10. A really interesting read, thank you for making me think deeper about this topic. After giving homework a lot of thought this year I have concluded that I don’t often want to set homework that is an extension of the classwork (to me, revision and practice techniques are something that should be promoted early to avoid it as a necessity). A very strong positive would come from takeaway homework making the mundane (homework) more exciting (introducing choice). Once or twice a year it could be incredibly effective. Its also a great way of extending learning, of introducing children at a young age to specialism. It’s important to show children that there is nothing wrong with going of the set scheme of work or delving deeper into something they may find interesting. It sure makes a positive impact in my subject of mathematics, where homework tasks can be dry and boring. Allowing them freedom to investigate something different can surely help foster that beauty of mathematics outside of the classroom. Takeaway homework would allow you to set various “valid” beneficial tasks whilst give them the chance to specialize, all in a way that is not the same old same old.

  11. You realised that take-away homework is a feature of child-centred, progressive education, but you didn’t realise that it’s purpose is not about subject content: it’s about ‘encouraging independent learning and curiosity’. This is why none of the homework choices matter in themselves, so long as children are taking an interest in one of the homework choices.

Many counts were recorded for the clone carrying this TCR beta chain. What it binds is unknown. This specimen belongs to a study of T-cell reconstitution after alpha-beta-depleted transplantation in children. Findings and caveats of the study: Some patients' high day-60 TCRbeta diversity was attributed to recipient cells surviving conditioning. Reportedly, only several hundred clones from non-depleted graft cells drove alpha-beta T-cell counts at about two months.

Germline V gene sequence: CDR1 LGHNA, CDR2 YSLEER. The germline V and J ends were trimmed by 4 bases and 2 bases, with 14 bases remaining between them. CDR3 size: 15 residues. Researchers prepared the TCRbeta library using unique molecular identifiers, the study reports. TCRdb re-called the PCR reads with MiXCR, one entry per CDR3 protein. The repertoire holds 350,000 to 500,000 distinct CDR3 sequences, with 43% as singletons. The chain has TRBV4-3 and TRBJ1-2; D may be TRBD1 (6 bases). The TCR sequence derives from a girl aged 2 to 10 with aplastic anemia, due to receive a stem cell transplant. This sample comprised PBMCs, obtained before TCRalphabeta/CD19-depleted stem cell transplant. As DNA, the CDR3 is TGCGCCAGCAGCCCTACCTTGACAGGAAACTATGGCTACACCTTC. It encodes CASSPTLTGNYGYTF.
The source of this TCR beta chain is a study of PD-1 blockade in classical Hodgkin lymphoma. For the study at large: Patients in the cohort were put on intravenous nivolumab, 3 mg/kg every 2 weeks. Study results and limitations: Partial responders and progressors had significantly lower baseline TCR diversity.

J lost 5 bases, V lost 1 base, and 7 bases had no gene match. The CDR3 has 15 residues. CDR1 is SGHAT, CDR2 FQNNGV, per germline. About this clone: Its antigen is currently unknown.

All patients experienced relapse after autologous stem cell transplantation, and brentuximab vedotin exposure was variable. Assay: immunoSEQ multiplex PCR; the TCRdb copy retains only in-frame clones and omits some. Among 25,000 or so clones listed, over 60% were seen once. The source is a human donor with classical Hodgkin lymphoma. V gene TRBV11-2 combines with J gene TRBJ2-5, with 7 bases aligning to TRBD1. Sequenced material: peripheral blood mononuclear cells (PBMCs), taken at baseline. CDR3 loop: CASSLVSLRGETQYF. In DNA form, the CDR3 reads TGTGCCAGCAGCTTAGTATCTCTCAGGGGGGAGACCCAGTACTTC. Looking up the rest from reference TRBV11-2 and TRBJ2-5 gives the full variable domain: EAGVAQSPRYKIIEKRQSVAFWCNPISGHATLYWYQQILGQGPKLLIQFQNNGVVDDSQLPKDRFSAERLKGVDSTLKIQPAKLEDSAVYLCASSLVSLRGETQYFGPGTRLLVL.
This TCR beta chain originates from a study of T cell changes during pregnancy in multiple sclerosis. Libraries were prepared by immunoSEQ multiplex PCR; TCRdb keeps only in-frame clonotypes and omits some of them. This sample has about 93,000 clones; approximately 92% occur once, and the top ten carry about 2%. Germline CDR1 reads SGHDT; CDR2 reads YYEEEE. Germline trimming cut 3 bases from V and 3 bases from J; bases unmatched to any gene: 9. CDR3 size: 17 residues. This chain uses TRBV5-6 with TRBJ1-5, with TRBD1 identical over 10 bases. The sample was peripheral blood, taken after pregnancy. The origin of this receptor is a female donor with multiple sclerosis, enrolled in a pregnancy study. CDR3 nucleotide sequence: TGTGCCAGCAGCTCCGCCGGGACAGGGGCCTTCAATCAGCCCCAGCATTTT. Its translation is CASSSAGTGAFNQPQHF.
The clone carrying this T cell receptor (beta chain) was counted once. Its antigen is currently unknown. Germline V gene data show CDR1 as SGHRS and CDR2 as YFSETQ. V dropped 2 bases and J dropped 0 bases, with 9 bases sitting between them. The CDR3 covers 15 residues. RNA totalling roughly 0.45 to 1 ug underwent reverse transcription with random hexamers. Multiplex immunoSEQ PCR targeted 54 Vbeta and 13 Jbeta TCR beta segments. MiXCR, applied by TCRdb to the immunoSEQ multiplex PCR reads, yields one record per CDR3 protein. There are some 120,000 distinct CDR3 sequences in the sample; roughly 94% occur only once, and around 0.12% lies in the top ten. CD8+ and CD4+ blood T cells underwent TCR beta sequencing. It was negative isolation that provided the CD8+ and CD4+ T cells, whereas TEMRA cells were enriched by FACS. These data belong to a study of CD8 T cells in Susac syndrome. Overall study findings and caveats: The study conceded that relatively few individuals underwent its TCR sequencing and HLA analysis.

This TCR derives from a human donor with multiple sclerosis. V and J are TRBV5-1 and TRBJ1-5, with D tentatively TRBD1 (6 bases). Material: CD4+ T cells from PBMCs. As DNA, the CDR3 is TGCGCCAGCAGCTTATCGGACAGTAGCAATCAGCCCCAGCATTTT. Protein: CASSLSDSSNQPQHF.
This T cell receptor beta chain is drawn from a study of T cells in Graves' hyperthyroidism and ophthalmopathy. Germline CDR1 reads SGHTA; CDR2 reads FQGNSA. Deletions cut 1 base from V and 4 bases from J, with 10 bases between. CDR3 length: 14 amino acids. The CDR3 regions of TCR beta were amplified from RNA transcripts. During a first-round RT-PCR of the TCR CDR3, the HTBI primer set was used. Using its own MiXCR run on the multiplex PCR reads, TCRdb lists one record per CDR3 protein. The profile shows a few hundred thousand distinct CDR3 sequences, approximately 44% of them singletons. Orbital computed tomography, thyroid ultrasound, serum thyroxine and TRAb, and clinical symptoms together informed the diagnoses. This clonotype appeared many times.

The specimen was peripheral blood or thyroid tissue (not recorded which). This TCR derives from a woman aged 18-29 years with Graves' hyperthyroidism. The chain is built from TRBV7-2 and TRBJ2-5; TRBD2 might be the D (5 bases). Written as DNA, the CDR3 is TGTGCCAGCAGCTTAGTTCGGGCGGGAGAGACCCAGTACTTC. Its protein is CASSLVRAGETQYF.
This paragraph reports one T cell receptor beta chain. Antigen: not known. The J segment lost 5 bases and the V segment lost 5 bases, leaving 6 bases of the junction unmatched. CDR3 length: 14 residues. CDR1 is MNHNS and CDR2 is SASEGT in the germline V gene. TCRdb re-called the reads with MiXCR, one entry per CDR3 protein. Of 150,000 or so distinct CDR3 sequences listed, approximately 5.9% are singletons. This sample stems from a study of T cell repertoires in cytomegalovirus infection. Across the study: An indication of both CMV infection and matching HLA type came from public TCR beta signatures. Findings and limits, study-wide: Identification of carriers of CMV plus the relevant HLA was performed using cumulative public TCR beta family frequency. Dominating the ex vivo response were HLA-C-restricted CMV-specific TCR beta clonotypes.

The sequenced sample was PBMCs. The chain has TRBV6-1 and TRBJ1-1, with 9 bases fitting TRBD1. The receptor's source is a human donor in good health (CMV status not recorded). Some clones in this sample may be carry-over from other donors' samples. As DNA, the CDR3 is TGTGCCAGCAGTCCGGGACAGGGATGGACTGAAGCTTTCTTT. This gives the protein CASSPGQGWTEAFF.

We have to provide takeaway menus as part of our school’s homework policy (very common in primary schools). I was against it because I thought that the emphasis on having ‘fun’ and making things out of cardboard boxes, dressing up and going to museums put undue pressure on working parents and also sent a very anti-academic message to children. I got round this by including more academic homework choices that focused on writing skills and the acquisition of real subject knowledge. This worked well except for the fact that children who had poor attitudes to learning would do all the stupid cardboard box activities.